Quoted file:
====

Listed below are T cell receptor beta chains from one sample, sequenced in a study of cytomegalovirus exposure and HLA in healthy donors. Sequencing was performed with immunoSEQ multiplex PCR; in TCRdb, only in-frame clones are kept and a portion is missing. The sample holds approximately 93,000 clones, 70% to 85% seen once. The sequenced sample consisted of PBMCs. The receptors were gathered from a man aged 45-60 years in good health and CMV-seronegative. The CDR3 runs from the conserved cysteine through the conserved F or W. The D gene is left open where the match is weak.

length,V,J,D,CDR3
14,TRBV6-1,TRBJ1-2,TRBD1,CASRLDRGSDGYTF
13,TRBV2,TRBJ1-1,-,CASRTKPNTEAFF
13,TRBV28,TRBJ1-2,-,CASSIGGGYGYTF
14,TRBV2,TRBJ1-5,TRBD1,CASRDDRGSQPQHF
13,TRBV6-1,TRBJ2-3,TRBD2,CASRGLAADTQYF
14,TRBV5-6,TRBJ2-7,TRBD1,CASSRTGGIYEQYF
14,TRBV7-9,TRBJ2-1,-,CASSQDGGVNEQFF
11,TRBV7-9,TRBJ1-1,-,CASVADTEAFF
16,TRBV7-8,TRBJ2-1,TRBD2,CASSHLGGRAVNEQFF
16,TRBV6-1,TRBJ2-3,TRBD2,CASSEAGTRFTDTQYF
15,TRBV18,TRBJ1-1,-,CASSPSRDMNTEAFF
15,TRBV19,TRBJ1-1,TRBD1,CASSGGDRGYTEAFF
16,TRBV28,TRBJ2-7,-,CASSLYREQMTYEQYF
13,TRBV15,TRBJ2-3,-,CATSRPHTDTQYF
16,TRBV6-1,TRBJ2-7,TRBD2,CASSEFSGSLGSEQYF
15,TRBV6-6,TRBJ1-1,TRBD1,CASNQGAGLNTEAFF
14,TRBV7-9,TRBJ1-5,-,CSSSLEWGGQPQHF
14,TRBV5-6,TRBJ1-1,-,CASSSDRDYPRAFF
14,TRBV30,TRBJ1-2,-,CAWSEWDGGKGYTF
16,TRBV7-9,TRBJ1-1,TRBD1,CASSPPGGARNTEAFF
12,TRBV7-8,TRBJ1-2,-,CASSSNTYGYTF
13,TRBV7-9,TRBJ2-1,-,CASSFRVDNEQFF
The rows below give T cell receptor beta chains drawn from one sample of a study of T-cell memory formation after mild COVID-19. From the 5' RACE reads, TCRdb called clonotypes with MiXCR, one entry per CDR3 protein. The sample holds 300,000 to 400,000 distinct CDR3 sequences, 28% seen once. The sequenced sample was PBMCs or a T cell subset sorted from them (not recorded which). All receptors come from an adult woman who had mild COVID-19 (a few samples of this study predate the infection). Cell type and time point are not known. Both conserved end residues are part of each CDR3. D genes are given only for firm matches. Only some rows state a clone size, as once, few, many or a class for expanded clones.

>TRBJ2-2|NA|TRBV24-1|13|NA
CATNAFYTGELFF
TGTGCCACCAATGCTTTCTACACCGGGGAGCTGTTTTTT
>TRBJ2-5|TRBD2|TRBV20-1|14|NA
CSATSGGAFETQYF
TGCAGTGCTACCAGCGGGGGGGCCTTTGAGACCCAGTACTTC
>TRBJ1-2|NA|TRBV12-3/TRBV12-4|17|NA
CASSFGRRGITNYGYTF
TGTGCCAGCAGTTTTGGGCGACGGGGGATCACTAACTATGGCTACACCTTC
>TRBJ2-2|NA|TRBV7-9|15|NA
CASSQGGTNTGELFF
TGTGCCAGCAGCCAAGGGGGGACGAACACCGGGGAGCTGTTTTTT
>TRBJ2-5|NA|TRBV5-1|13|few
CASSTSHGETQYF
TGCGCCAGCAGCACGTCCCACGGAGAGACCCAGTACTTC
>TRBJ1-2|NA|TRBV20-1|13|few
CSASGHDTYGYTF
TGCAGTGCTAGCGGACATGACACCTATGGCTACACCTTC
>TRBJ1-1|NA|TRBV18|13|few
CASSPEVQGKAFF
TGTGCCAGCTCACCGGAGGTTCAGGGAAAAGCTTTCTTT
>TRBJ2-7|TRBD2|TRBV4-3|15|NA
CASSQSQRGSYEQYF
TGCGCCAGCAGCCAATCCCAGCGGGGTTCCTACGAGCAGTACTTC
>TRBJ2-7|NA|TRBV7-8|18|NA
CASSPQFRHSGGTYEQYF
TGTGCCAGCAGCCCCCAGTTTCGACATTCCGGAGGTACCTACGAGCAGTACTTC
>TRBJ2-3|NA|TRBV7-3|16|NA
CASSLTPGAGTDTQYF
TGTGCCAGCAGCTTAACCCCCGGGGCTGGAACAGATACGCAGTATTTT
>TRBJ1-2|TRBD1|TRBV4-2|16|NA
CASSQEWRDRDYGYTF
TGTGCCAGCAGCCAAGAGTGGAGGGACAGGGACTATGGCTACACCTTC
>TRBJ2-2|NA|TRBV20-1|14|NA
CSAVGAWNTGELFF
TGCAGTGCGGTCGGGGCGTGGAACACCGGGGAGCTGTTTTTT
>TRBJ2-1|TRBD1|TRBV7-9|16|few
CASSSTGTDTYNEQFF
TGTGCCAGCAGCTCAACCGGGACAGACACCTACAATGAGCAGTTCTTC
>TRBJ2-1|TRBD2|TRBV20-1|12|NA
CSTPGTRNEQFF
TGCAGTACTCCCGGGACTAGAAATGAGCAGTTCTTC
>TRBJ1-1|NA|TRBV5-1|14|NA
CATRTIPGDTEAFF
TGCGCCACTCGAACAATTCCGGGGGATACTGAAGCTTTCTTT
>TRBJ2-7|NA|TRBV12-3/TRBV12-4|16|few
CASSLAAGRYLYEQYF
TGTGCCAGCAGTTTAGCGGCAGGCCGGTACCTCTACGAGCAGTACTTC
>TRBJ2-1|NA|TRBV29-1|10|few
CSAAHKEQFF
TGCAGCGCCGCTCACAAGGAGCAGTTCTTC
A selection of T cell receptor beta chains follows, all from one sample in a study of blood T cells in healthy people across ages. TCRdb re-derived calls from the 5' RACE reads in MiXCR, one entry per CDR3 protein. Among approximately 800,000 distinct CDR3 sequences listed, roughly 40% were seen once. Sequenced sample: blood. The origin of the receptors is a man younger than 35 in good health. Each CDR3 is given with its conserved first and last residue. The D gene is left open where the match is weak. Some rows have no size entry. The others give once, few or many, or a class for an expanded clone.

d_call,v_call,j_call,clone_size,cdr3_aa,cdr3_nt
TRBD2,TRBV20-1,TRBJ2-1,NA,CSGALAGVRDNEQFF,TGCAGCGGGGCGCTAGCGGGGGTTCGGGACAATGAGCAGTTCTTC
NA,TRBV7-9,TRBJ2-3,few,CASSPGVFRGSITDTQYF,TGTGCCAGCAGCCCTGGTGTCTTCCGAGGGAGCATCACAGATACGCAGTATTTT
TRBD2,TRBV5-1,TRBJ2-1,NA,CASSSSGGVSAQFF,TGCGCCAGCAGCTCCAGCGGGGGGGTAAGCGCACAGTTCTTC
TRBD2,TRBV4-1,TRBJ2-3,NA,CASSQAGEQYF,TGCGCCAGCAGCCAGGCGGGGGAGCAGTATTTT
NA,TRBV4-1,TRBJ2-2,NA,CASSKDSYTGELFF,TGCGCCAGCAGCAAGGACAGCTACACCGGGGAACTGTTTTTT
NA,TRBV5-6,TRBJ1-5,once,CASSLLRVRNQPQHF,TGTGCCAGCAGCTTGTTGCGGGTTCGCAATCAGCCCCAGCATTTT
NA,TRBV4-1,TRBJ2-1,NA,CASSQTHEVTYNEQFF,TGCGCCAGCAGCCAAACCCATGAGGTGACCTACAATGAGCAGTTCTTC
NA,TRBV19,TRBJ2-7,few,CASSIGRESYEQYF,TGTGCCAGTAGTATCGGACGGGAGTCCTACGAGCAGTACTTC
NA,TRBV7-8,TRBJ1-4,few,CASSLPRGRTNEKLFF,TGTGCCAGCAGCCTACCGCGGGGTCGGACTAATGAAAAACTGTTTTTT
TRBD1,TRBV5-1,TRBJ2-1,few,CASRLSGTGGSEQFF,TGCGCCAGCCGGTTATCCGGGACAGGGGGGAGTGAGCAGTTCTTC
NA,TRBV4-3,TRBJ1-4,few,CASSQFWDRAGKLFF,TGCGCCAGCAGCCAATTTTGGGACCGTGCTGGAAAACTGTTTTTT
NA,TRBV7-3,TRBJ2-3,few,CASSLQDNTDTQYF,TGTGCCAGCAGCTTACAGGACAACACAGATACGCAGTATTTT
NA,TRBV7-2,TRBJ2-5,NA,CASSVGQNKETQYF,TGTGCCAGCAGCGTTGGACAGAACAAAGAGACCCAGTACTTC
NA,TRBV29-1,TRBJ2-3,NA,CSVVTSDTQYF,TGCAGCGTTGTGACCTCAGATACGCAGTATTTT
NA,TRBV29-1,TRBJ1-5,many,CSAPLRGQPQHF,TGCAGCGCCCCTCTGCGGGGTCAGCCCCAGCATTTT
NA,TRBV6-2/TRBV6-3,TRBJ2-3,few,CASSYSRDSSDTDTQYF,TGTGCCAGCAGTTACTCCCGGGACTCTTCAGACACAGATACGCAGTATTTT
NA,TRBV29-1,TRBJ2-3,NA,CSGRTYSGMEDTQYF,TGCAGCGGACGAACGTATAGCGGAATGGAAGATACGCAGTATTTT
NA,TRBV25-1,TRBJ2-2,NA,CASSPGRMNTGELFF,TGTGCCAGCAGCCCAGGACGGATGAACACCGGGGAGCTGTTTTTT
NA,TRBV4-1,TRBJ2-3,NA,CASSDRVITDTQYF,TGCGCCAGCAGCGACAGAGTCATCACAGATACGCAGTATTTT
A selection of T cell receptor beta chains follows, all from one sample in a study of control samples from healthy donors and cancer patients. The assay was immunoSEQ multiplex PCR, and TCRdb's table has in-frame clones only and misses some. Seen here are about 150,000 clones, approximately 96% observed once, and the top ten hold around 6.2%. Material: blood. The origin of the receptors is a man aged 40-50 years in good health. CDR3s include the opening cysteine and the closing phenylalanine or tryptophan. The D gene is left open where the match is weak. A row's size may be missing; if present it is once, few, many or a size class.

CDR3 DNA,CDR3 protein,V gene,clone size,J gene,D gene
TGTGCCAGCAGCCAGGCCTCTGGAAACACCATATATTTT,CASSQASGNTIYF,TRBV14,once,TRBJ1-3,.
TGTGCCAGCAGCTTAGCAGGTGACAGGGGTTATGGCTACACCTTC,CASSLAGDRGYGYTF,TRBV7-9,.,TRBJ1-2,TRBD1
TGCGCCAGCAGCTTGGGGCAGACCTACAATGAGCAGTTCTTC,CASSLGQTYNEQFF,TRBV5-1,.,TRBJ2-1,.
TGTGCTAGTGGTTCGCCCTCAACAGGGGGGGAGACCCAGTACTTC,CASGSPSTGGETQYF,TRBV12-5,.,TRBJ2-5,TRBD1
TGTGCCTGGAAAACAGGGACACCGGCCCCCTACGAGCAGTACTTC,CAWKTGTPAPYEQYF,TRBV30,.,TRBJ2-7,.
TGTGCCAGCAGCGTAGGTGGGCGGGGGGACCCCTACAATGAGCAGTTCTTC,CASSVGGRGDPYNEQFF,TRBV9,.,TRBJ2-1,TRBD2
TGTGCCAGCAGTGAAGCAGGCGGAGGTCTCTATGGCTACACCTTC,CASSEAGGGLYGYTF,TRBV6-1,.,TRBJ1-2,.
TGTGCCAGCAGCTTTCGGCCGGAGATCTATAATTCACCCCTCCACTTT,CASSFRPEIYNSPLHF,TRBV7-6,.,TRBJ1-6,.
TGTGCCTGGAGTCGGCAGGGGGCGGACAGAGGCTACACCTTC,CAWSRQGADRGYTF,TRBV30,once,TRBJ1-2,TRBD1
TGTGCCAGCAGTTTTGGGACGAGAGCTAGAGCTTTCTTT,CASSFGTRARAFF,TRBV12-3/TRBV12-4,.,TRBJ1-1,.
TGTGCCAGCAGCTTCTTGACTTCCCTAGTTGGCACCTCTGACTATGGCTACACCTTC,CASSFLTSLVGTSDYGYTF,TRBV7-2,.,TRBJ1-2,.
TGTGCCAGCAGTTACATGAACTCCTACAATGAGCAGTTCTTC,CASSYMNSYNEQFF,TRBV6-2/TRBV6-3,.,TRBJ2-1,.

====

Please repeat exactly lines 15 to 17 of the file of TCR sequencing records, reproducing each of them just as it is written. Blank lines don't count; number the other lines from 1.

16,TRBV28,TRBJ2-7,-,CASSLYREQMTYEQYF
13,TRBV15,TRBJ2-3,-,CATSRPHTDTQYF
16,TRBV6-1,TRBJ2-7,TRBD2,CASSEFSGSLGSEQYF